The movement against forcible acquisition of agricultural land in Singur and Nandigram had the support of the people for definite reasons. The people of the two places now feel betrayed. Police officers reportedly responsible for gunning down agitators in Nandigram have not been punished yet, rather they have received promotion. When the CPI (M)-led government of West Bengal forcibly acquired land in Singur; it did not undertake any cost benefit analysis of the proposed automobile project on about 1000 acres of fertile agricultural land. The affected persons were not only unwilling landowners; there were large numbers of sharecroppers (registered and unregistered), and farm labourers, besides those engaged in cottage industries, animal rearing, vegetable vendors etc. The Tatas gave no promise of employment for those who would have to lose their occupations. The CPM Chief Minister did not find it even necessary to consult the nearby village panchayats, which were controlled by his party. In truth, "the land acquisition process could have been completed by adopting more democratic methods and there was perhaps no need to be so effusively generous while negotiating terms with the Tata Group". It may be mentioned that the Tatas were subsidised to the extent of more than Rs 8.5 billions for the proposed automobile project. In Nandigram, seven of the ten panchayats were then under the control of the CPI(M). They were not consulted before giving the notice for land acquisition. The relevant issue is not industrialisation per se, but the nature of the central actors driving it. The ruling elites irrespective of their colour have made it clear that in their vision of industrialisation and development, the corporates are the leading actors. The corporate houses, as everybody knows, want to maximise their profits, and one of their strategies is to reduce costs, particularly labour costs, in order to remain competitive in the global market. For about two decades, until the global meltdown, from whose impact India's industrial economy is yet to recover, India had a high growth of industrial output and income, which was accompanied by a dismally low growth of employment. Right now, with sluggish industrial growth, the role of cost reduction, implying curtailment of rights of workers, has been more prominent. That is why there is the clamour for more Special Economic Zones, alternatively called Special Exploitative Zones. It is now clear that the spectacular rise in the number of billionaires (in terms of US dollars) in India was due to these SEZS.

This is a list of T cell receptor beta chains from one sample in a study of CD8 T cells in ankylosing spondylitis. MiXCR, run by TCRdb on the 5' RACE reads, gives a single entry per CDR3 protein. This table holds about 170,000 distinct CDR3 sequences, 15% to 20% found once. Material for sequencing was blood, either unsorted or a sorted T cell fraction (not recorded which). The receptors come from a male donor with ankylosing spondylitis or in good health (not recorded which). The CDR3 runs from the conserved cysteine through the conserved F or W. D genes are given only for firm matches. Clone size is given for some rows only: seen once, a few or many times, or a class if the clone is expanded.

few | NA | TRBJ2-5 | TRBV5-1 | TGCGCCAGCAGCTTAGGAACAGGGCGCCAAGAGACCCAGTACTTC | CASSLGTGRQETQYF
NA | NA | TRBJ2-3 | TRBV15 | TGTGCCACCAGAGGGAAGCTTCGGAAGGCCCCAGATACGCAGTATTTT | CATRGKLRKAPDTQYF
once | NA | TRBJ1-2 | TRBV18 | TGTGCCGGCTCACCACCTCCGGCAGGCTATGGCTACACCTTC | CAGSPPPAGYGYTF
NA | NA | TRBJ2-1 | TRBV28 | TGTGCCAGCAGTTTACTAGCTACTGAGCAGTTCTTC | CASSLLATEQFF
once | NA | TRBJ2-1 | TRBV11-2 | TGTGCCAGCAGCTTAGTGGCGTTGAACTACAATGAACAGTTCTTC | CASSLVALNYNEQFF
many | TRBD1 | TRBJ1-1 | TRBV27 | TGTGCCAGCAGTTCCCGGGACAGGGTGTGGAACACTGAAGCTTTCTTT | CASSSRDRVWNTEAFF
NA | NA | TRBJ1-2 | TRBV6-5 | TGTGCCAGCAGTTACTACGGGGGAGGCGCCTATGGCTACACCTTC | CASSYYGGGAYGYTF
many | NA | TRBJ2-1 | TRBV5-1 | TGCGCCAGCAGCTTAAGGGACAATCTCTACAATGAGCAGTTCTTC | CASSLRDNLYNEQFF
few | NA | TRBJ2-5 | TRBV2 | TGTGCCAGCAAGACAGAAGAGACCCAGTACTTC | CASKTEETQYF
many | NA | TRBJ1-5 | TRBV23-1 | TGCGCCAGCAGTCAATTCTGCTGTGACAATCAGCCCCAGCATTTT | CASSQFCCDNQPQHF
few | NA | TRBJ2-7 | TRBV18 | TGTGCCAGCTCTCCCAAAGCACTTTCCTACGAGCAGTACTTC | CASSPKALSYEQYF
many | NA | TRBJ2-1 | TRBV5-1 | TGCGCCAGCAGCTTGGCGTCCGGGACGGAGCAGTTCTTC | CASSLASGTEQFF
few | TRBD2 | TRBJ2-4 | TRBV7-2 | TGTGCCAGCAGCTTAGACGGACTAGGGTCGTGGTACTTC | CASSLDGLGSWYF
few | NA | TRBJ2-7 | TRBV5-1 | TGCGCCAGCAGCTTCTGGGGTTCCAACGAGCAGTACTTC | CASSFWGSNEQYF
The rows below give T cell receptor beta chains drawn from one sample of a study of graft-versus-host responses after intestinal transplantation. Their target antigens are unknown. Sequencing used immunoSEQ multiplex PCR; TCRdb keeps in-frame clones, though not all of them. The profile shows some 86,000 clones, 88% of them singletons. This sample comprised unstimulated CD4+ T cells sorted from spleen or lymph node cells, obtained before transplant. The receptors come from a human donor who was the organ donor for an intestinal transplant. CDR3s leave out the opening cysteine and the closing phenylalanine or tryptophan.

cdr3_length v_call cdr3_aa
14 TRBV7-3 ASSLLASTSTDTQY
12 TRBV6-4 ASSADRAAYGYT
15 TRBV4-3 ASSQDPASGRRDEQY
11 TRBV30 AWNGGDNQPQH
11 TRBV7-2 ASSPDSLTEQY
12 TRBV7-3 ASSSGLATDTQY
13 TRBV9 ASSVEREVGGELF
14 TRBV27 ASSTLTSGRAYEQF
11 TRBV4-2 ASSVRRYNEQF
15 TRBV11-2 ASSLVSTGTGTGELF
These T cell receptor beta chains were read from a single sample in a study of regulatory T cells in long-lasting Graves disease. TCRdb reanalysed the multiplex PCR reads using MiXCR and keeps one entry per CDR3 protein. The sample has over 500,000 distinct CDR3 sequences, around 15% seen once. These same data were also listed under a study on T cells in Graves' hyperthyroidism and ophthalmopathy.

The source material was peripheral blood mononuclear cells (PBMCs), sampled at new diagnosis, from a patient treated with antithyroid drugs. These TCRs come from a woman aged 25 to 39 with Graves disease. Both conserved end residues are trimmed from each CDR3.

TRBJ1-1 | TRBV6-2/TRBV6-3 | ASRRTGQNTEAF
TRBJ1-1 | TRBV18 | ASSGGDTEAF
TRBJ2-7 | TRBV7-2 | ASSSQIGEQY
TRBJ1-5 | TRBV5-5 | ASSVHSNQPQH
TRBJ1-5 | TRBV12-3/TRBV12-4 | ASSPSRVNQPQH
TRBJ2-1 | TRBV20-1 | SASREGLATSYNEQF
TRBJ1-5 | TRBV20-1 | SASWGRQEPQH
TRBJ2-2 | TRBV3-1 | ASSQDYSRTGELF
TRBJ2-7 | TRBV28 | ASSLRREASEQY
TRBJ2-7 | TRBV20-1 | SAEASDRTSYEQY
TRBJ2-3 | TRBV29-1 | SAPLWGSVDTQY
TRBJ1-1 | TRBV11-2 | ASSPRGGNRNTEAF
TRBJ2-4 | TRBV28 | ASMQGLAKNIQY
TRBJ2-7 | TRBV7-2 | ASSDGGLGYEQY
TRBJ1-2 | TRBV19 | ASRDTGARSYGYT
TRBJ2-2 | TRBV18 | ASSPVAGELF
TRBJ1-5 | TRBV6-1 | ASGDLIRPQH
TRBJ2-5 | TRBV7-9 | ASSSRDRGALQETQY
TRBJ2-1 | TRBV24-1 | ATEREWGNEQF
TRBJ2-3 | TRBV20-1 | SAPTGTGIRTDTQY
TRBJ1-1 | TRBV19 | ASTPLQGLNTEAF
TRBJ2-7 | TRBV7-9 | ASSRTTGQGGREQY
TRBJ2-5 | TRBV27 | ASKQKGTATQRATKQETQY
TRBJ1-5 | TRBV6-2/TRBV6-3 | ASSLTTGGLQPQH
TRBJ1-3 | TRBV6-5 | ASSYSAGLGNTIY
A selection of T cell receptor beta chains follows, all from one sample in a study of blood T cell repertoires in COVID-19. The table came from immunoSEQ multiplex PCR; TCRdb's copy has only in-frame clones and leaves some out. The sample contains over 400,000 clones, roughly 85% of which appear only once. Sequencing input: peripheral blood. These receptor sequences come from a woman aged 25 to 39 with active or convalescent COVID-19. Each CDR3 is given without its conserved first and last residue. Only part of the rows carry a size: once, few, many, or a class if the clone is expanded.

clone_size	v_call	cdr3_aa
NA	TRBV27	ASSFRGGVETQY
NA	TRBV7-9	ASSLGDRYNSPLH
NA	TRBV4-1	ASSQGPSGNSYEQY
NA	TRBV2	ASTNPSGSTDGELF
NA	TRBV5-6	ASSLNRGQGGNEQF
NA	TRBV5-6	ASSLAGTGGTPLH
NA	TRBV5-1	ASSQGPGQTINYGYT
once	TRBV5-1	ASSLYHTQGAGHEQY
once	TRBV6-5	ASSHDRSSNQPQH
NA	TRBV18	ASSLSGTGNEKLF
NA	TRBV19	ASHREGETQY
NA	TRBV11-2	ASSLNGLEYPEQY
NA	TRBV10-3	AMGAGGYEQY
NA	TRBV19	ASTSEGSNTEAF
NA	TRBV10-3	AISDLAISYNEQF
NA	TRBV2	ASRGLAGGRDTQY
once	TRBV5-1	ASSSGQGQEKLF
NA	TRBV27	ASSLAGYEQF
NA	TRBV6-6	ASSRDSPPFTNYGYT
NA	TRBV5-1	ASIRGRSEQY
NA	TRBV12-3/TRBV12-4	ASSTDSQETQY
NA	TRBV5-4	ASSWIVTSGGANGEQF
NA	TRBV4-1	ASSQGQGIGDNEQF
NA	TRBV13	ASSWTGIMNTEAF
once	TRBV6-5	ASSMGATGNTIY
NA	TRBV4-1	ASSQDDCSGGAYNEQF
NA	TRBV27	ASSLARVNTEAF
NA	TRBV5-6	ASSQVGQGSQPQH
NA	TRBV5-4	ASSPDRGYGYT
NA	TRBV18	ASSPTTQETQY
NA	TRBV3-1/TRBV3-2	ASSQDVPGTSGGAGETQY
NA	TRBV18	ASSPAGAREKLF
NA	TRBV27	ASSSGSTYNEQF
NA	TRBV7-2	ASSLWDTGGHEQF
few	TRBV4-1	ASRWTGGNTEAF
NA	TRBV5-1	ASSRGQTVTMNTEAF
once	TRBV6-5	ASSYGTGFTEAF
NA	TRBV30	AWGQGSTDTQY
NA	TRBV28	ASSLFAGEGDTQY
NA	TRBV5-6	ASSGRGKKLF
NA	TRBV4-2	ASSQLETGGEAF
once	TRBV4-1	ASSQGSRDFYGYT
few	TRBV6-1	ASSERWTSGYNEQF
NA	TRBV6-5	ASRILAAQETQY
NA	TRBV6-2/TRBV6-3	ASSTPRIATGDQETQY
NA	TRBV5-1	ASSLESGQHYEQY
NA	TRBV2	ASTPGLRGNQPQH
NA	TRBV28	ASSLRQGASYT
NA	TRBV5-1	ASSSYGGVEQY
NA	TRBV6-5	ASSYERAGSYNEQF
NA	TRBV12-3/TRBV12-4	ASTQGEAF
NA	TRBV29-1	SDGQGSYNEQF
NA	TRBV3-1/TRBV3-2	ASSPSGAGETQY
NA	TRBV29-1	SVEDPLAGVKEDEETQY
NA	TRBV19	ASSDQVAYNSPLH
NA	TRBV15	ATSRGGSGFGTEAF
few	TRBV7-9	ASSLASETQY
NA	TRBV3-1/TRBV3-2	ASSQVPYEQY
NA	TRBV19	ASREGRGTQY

Of course, there is the well-worn cliché. There is no Alternative. If a country in which politicians constantly swear in the names of the people does not have any alternative except to satisfy the profit-hungry Indian and foreign big business magnates it indeed holds out much hope for the majority of the people, a considerable section of whom cannot afford even two square meals a day, let alone pay the fees of private practitioners of medicine. But the point is whether there is really an alternative concrete path of development that will increase the purchasing power of the broad masses of the people, not through doles, but through productive employment at decent wages. How this can be done has been suggested by an economist. "This can be done by extending the present National Rural Employment Guarantee Scheme to an ambitious, time-bound, employment guarantee programme". If such a programme is really undertaken and implemented in earnest, this will create many jobs for technicians and engineers, and much business for small and medium traders, small entrepreneurs etc. The demand generated out of such a programme is certain to be matched, after a time lag, by supply of goods and services, if the programme really turns out to be productive.

Considering the various fiscal instruments at the hands of the government, raising money for such a programme should not be a problem. Implementation of this alternative model of development is no utopia; it must be borne in mind.

Of course, the problem is that such a programme is not favoured by academics and politicians, who are champions of the 'trickle down' theory, suggesting that the benefits of corporate investment will automatically trickle down to the marginalised. This is somewhat akin to Macaulay's 'downward filtration' theory of education. Macaulay was a representative of British imperialists; these ideologues are parts of a new imperial-corporate scheme of things.

There is something deeply wrong with the present investment culture that is trapped in growth for growth's sake. What is needed is to prioritise what is best for most people, not a handful of billionaires.

Vol. 48, No. 29, Jan 24 - 30, 2016